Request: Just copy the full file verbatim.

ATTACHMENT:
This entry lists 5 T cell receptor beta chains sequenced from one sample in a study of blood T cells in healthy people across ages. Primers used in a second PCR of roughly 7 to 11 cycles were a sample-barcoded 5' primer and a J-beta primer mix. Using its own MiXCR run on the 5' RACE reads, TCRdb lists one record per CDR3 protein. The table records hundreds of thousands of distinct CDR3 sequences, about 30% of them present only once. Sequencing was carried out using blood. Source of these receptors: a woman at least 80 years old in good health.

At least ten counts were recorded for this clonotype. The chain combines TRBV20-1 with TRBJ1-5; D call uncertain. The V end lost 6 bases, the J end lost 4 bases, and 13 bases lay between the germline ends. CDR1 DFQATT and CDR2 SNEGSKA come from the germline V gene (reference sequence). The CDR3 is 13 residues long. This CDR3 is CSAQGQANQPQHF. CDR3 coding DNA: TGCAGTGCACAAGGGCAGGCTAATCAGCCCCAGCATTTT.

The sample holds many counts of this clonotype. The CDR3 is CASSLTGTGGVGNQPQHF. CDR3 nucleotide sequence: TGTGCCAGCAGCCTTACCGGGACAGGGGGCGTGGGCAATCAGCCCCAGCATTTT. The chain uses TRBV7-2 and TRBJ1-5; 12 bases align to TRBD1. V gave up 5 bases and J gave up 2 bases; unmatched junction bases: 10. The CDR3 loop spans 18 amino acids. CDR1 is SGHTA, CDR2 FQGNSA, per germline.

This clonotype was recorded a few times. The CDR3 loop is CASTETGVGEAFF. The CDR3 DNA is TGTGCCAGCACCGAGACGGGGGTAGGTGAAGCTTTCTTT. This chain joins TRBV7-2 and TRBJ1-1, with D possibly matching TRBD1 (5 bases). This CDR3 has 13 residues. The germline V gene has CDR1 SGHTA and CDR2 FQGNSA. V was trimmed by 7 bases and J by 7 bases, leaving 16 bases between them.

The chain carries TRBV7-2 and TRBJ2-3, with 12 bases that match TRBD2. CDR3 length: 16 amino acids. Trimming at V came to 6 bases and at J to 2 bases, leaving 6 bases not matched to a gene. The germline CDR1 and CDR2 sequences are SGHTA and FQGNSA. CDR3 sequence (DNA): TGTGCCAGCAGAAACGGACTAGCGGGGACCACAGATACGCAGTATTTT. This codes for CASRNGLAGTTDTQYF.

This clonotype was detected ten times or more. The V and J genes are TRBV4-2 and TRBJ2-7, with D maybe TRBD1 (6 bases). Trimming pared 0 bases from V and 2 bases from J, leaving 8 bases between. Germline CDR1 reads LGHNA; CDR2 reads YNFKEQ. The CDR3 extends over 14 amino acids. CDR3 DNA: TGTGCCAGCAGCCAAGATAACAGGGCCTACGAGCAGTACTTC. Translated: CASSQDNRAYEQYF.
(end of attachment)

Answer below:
This entry lists 5 T cell receptor beta chains sequenced from one sample in a study of blood T cells in healthy people across ages. Primers used in a second PCR of roughly 7 to 11 cycles were a sample-barcoded 5' primer and a J-beta primer mix. Using its own MiXCR run on the 5' RACE reads, TCRdb lists one record per CDR3 protein. The table records hundreds of thousands of distinct CDR3 sequences, about 30% of them present only once. Sequencing was carried out using blood. Source of these receptors: a woman at least 80 years old in good health.

At least ten counts were recorded for this clonotype. The chain combines TRBV20-1 with TRBJ1-5; D call uncertain. The V end lost 6 bases, the J end lost 4 bases, and 13 bases lay between the germline ends. CDR1 DFQATT and CDR2 SNEGSKA come from the germline V gene (reference sequence). The CDR3 is 13 residues long. This CDR3 is CSAQGQANQPQHF. CDR3 coding DNA: TGCAGTGCACAAGGGCAGGCTAATCAGCCCCAGCATTTT.

The sample holds many counts of this clonotype. The CDR3 is CASSLTGTGGVGNQPQHF. CDR3 nucleotide sequence: TGTGCCAGCAGCCTTACCGGGACAGGGGGCGTGGGCAATCAGCCCCAGCATTTT. The chain uses TRBV7-2 and TRBJ1-5; 12 bases align to TRBD1. V gave up 5 bases and J gave up 2 bases; unmatched junction bases: 10. The CDR3 loop spans 18 amino acids. CDR1 is SGHTA, CDR2 FQGNSA, per germline.

This clonotype was recorded a few times. The CDR3 loop is CASTETGVGEAFF. The CDR3 DNA is TGTGCCAGCACCGAGACGGGGGTAGGTGAAGCTTTCTTT. This chain joins TRBV7-2 and TRBJ1-1, with D possibly matching TRBD1 (5 bases). This CDR3 has 13 residues. The germline V gene has CDR1 SGHTA and CDR2 FQGNSA. V was trimmed by 7 bases and J by 7 bases, leaving 16 bases between them.

The chain carries TRBV7-2 and TRBJ2-3, with 12 bases that match TRBD2. CDR3 length: 16 amino acids. Trimming at V came to 6 bases and at J to 2 bases, leaving 6 bases not matched to a gene. The germline CDR1 and CDR2 sequences are SGHTA and FQGNSA. CDR3 sequence (DNA): TGTGCCAGCAGAAACGGACTAGCGGGGACCACAGATACGCAGTATTTT. This codes for CASRNGLAGTTDTQYF.

This clonotype was detected ten times or more. The V and J genes are TRBV4-2 and TRBJ2-7, with D maybe TRBD1 (6 bases). Trimming pared 0 bases from V and 2 bases from J, leaving 8 bases between. Germline CDR1 reads LGHNA; CDR2 reads YNFKEQ. The CDR3 extends over 14 amino acids. CDR3 DNA: TGTGCCAGCAGCCAAGATAACAGGGCCTACGAGCAGTACTTC. Translated: CASSQDNRAYEQYF.